HILLMAN IMP DRIVEN
It looked like a scaled down Corvair, but the Imp was Rootes’ would-be Mini basher
Why Rootes' baby is still an absolute hoot to drive.
There’s something delightfully wonderful about driving a car that outperforms expectations. If you’ve never taken the helm of a Hillman Imp before, we can guarantee that you’ll be left in no doubt that what Rootes created in the 1960s remains a true exemplar of ‘wizardry on wheels’. Shame, then, that it was BMC’s publicity department, and not Rootes, that coined that memorable phrase.
It’s apt that we should reference the Mini in our story, because when Rootes began working in earnest on what was codenamed Project Apex during its development, it was BMC’s baby that the company had in its sights. And from a pure driving perspective more than 50 years after it was launched, the Hillman Imp is capable of blowing the Mini into the weeds. Contentious as that sounds, you’ll know you’re driving something very special long before you arrive at your first corner.
In fact, you’ll like the Imp even before you climb in. Its sharp-edged styling screams Americana in miniature, and unlike the oh-so rational Mini, there are plenty of styling flourishes that will melt your heart – the rakish eyebrows over the headlamps and the bullet-shaped rear light clusters are absolutely delicious, for a start.
And then you get in. You’ll be happily ensconced in the driver’s seat, and appreciating ample head- and leg-room, even for a six-footer, long before you appreciate the amazing visibility and nicely-styled, and well-stacked, instrument binnacle. Again, you’ll be wondering at what everyone saw in the Mini back then – and continue to do so today.
It’s time to fire up the all-aluminium Coventry Climax-based four cylinder behind you, and get underway. As you slot the clean-shifting ‘box into first, and pull away, the impressive refinement of the jewel-like 875cc engine truly impresses. For such a humble car, this is a truly impressive lesson in turbine-like refinement. It’s both clean-revving and smooth, positively encouraging you to drive it hard. Perhaps not so perfect for an economy car.
Performance is as you’d expect, and although it takes 25 seconds to reach 60mph, seldom does it feel underpowered, because you’ll never begrudge driving the Imp at 90 per cent for 90 per cent of the time. You’ll rarely pass 60mph in any of its four gears, but you’ll still enjoy the experience.
The performance is defined by that lovely engine, and so it proves that the handling and roadholding are equally influenced by the mechanical packaging. Its rear-engined layout might have seemed passé when this example rolled out of the Linwood factory in 1971, you can’t deny it lends the car joyously light and direct steering. It also means the nose bobs up and down agreeably, and you get great turn-in for corners. It’s different, but equally pleasurable, to the Mini – a car legendary for its handling.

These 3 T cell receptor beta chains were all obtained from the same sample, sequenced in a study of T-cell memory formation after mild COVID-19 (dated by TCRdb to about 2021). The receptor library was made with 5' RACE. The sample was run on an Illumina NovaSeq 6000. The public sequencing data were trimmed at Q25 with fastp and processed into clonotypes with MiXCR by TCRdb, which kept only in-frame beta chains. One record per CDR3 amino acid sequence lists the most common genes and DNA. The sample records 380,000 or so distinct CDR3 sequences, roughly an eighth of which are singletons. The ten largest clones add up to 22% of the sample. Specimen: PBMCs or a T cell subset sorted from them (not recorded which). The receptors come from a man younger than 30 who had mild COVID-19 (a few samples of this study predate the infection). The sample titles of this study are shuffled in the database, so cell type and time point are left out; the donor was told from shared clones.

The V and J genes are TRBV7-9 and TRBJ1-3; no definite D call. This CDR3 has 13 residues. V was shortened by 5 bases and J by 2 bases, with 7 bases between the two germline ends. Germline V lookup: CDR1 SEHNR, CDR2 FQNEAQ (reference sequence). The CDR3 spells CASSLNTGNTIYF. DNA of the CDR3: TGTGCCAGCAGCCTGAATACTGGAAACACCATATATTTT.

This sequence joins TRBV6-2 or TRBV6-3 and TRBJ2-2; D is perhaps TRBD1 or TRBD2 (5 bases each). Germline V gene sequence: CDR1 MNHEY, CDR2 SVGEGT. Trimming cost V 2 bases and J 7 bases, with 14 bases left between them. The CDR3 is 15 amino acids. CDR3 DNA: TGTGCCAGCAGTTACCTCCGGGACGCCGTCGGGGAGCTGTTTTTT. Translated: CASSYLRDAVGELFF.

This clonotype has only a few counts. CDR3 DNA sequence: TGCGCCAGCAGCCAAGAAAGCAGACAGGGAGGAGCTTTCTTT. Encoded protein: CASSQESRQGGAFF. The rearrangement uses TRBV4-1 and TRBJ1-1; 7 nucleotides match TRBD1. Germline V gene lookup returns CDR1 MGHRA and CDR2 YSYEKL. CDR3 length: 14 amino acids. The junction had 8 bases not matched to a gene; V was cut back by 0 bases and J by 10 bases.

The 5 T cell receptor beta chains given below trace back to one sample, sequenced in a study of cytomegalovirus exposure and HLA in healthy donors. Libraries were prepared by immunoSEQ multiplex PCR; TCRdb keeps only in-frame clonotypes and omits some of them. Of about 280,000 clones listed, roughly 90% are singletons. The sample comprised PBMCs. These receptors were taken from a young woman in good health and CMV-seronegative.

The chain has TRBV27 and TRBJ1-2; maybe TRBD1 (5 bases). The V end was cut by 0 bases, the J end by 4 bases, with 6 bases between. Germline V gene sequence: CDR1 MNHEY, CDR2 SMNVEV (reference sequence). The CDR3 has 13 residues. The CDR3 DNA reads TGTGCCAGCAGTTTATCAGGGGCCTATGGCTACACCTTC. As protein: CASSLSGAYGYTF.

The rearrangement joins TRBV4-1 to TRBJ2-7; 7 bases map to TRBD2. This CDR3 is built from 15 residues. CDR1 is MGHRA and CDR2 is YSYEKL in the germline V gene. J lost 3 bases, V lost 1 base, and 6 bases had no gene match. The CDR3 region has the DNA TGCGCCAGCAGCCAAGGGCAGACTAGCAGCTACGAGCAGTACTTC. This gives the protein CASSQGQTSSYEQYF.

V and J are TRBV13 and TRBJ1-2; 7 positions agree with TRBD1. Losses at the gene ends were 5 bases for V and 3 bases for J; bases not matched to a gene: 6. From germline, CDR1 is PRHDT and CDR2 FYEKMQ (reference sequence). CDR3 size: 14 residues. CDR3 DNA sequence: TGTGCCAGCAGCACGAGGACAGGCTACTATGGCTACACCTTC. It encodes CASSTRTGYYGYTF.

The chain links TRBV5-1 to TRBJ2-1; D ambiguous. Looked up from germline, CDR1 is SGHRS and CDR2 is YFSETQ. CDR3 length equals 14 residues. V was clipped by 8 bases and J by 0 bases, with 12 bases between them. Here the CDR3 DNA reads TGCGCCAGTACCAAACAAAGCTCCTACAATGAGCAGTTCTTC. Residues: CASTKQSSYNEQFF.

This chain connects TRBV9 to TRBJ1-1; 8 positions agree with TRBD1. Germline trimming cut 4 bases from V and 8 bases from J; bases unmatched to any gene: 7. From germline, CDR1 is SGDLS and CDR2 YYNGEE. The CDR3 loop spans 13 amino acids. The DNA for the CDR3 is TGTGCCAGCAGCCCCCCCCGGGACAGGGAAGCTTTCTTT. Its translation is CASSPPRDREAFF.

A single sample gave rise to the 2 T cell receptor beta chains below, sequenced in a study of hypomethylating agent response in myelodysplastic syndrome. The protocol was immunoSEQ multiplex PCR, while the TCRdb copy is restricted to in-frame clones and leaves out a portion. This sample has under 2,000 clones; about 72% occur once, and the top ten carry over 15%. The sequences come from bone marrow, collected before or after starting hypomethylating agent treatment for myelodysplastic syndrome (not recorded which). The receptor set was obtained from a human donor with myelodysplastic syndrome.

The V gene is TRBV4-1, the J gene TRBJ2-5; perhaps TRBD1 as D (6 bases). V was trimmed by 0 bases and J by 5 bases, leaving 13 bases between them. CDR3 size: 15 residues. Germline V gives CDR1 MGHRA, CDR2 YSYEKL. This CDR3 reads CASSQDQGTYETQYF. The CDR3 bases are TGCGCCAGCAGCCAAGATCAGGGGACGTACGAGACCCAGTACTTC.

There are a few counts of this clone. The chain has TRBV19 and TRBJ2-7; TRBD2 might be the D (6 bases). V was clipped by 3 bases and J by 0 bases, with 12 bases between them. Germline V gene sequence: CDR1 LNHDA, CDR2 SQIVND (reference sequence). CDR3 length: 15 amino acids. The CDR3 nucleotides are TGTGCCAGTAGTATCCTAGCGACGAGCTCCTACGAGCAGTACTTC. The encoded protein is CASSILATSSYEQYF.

You won’t fret too much about rearward-biased handling. It’s no Porsche 911, and as the allaluminium engine is extremely light, it doesn’t feel at all led by its tail. That’s no doubt down to the excellent wishbone and coils suspension layout, and low centre-of-gravity. And, yes, the chassis settings were dialled-in by racing driver, Mike Parkes, during development.
There’s minimal body roll, trace amounts of entry understeer, and an utter feeling of dependability. In the dry at least. It’s easy to understand why so many owners tuned their Imps back in the day – it genuinely does feel like a pint-sized sports car.
So far so good, then. It’s perfect, yes? Not quite. The brakes are wooden, and although there is enough stopping power, you’d want more feel through the pedal. And if you were going to take it on the motorway (although why you’d want to is beyond us), directional stability isn’t what you’d consider remarkable. But as we’re talking about a classic car that’s going to be cherished by its loving owner, driven for pleasure, these foibles should be considered nothing other than characterful.
That’s why we love the Imp. It’s a great little car that’s the ultimate example of what could be achieved by a rear-engined mini-car. Like its BMC rival, it’s great fun to drive, and proof positive that all the best things in life come in small packages. What does come as a shock, though, is how astonishingly grown up the Imp feels behind the wheel. And we weren’t expecting that!
This was Rootes’ spin on the hatchback concept – you could load and unload luggage via the hinged rear window.